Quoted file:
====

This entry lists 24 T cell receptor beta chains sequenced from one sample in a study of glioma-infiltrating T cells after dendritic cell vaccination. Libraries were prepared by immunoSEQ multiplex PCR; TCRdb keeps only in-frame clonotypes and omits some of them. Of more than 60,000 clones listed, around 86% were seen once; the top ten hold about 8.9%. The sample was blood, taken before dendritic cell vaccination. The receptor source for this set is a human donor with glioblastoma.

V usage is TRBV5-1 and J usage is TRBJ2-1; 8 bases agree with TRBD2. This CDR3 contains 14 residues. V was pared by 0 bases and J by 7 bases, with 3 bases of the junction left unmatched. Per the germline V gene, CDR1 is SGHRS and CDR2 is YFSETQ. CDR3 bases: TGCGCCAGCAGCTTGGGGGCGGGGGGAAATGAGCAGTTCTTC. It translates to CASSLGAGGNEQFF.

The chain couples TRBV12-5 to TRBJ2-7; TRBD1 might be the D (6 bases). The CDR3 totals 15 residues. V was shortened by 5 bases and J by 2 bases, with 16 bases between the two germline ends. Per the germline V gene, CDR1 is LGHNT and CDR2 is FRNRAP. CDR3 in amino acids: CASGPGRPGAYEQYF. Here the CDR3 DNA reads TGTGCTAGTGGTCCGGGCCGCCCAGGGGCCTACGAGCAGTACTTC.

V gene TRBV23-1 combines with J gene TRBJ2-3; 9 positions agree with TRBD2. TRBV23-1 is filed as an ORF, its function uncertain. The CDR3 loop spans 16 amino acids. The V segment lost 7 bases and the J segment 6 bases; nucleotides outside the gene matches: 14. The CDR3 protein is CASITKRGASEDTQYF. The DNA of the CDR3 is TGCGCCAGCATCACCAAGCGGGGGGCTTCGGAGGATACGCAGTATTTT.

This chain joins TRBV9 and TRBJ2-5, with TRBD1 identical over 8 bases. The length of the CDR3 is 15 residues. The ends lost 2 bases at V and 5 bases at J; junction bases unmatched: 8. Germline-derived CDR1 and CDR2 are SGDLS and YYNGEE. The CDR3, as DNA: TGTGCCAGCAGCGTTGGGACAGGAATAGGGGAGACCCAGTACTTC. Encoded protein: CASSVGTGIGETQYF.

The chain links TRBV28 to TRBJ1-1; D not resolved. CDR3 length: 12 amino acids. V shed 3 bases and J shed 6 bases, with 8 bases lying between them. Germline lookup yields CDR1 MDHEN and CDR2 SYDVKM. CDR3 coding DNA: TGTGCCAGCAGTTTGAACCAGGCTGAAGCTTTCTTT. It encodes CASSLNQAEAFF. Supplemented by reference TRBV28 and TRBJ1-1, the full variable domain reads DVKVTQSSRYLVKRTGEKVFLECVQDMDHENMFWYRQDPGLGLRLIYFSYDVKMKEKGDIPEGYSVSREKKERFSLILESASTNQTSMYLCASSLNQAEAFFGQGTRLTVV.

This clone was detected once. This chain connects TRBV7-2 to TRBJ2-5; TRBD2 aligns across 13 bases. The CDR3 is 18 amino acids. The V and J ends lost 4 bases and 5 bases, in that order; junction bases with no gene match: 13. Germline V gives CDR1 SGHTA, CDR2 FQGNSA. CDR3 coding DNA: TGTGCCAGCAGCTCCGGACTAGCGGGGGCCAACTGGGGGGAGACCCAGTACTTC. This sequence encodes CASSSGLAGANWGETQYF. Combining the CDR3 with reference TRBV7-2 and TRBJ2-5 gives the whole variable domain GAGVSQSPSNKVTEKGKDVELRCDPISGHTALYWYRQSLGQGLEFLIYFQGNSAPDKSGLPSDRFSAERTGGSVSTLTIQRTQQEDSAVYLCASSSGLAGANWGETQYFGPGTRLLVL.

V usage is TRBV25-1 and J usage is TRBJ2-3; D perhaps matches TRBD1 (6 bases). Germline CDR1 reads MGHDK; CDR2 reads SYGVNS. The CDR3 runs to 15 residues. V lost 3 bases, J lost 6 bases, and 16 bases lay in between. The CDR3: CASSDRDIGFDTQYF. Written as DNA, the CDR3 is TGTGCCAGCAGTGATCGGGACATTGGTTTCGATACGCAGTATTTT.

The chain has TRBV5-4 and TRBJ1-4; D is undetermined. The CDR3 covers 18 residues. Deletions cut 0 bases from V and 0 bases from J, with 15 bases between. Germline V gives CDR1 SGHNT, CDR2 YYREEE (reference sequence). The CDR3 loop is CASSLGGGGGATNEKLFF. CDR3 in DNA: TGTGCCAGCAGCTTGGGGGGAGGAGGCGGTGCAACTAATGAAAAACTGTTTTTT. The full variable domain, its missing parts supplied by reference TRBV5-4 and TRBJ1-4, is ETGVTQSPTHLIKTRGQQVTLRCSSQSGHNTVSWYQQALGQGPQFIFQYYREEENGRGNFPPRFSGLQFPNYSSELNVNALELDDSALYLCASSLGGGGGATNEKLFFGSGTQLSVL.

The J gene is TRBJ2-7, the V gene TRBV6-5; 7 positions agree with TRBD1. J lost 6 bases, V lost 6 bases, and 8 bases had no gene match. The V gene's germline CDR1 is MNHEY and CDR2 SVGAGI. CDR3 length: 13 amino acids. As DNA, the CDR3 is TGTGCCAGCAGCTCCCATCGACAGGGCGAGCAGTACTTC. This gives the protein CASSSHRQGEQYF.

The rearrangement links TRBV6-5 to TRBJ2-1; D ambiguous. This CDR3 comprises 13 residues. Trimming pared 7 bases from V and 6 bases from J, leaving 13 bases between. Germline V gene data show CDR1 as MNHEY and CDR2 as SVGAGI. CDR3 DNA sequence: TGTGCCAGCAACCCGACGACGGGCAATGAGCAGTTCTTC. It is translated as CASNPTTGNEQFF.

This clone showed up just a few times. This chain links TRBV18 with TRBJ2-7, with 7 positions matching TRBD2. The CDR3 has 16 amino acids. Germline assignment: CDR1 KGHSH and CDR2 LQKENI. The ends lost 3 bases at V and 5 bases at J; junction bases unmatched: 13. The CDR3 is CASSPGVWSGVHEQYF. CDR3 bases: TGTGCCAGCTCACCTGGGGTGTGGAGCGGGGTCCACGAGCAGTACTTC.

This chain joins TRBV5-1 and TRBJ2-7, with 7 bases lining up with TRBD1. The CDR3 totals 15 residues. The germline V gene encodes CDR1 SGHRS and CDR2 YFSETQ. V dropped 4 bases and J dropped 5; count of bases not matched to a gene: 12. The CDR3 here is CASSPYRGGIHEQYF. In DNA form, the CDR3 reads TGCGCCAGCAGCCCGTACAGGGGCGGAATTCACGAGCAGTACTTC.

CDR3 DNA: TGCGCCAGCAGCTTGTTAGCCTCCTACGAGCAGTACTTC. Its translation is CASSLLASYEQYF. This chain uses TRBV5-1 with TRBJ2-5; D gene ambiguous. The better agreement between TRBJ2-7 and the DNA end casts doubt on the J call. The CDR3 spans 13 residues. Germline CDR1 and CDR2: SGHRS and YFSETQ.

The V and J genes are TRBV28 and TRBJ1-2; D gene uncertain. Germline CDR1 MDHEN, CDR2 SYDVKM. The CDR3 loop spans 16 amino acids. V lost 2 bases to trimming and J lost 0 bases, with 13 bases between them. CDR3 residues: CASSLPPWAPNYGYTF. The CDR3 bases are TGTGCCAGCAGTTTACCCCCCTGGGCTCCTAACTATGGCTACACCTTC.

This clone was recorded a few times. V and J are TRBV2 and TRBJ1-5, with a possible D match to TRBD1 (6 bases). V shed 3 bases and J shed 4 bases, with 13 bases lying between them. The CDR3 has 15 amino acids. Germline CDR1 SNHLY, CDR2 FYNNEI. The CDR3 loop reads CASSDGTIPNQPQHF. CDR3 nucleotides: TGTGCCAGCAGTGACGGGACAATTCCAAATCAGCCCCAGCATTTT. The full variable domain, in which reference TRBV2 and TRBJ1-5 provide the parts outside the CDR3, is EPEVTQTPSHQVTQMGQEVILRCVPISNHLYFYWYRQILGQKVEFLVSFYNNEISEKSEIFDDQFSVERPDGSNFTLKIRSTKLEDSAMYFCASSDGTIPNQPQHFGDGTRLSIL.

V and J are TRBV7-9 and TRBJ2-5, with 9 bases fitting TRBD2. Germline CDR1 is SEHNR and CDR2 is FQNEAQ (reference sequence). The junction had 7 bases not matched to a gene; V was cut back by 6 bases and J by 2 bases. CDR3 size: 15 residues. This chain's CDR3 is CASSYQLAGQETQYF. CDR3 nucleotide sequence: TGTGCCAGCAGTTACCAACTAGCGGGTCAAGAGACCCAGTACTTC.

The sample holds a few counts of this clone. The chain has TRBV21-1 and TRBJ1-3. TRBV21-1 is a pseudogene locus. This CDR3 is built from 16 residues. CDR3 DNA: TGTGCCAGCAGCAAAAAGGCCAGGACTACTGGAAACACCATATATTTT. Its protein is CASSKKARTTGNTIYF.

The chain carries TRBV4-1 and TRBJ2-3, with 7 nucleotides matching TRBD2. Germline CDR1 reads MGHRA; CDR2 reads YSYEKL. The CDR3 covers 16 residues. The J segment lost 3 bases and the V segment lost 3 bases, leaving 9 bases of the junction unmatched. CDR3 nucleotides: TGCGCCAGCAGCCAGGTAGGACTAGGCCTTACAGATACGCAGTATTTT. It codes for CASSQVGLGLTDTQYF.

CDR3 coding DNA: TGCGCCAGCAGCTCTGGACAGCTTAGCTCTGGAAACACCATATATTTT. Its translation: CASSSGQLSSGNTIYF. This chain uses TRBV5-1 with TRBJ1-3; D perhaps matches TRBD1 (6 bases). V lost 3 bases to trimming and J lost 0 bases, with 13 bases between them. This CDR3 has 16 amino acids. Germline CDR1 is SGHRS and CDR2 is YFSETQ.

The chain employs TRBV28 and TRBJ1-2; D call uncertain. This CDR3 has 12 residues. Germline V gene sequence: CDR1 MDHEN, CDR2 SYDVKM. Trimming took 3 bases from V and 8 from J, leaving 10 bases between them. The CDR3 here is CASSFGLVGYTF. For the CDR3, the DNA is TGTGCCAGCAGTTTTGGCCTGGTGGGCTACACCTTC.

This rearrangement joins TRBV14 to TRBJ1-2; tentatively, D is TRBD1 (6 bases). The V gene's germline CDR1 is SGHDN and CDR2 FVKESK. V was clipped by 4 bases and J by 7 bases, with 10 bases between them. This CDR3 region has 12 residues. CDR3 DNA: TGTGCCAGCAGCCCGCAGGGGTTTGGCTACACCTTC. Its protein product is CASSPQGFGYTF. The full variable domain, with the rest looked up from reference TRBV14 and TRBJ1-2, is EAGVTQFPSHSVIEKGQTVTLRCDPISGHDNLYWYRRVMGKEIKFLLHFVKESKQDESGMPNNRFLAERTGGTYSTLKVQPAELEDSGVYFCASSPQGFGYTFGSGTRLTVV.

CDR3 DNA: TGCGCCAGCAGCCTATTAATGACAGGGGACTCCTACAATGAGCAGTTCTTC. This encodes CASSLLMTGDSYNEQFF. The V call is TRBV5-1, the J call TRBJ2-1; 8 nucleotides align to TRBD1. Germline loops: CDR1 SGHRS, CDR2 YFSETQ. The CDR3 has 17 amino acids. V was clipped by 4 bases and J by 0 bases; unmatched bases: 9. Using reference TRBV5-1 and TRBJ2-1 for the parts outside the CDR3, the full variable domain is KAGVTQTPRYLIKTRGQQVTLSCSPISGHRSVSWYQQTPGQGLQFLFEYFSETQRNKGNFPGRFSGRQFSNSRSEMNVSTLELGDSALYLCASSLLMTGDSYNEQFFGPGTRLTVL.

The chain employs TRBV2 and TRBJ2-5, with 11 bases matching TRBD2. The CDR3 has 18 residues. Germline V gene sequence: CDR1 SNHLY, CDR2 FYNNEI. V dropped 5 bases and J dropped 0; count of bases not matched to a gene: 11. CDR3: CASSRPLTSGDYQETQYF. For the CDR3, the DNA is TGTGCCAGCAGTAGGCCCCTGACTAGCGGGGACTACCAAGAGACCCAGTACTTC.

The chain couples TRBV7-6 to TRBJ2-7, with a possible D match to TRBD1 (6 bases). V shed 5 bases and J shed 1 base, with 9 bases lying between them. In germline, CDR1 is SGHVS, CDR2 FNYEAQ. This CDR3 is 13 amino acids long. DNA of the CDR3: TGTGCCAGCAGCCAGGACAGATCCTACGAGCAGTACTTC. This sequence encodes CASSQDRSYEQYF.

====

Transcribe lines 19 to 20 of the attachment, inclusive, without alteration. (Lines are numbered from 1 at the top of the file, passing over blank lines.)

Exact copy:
The chain carries TRBV4-1 and TRBJ2-3, with 7 nucleotides matching TRBD2. Germline CDR1 reads MGHRA; CDR2 reads YSYEKL. The CDR3 covers 16 residues. The J segment lost 3 bases and the V segment lost 3 bases, leaving 9 bases of the junction unmatched. CDR3 nucleotides: TGCGCCAGCAGCCAGGTAGGACTAGGCCTTACAGATACGCAGTATTTT. It codes for CASSQVGLGLTDTQYF.

CDR3 coding DNA: TGCGCCAGCAGCTCTGGACAGCTTAGCTCTGGAAACACCATATATTTT. Its translation: CASSSGQLSSGNTIYF. This chain uses TRBV5-1 with TRBJ1-3; D perhaps matches TRBD1 (6 bases). V lost 3 bases to trimming and J lost 0 bases, with 13 bases between them. This CDR3 has 16 amino acids. Germline CDR1 is SGHRS and CDR2 is YFSETQ.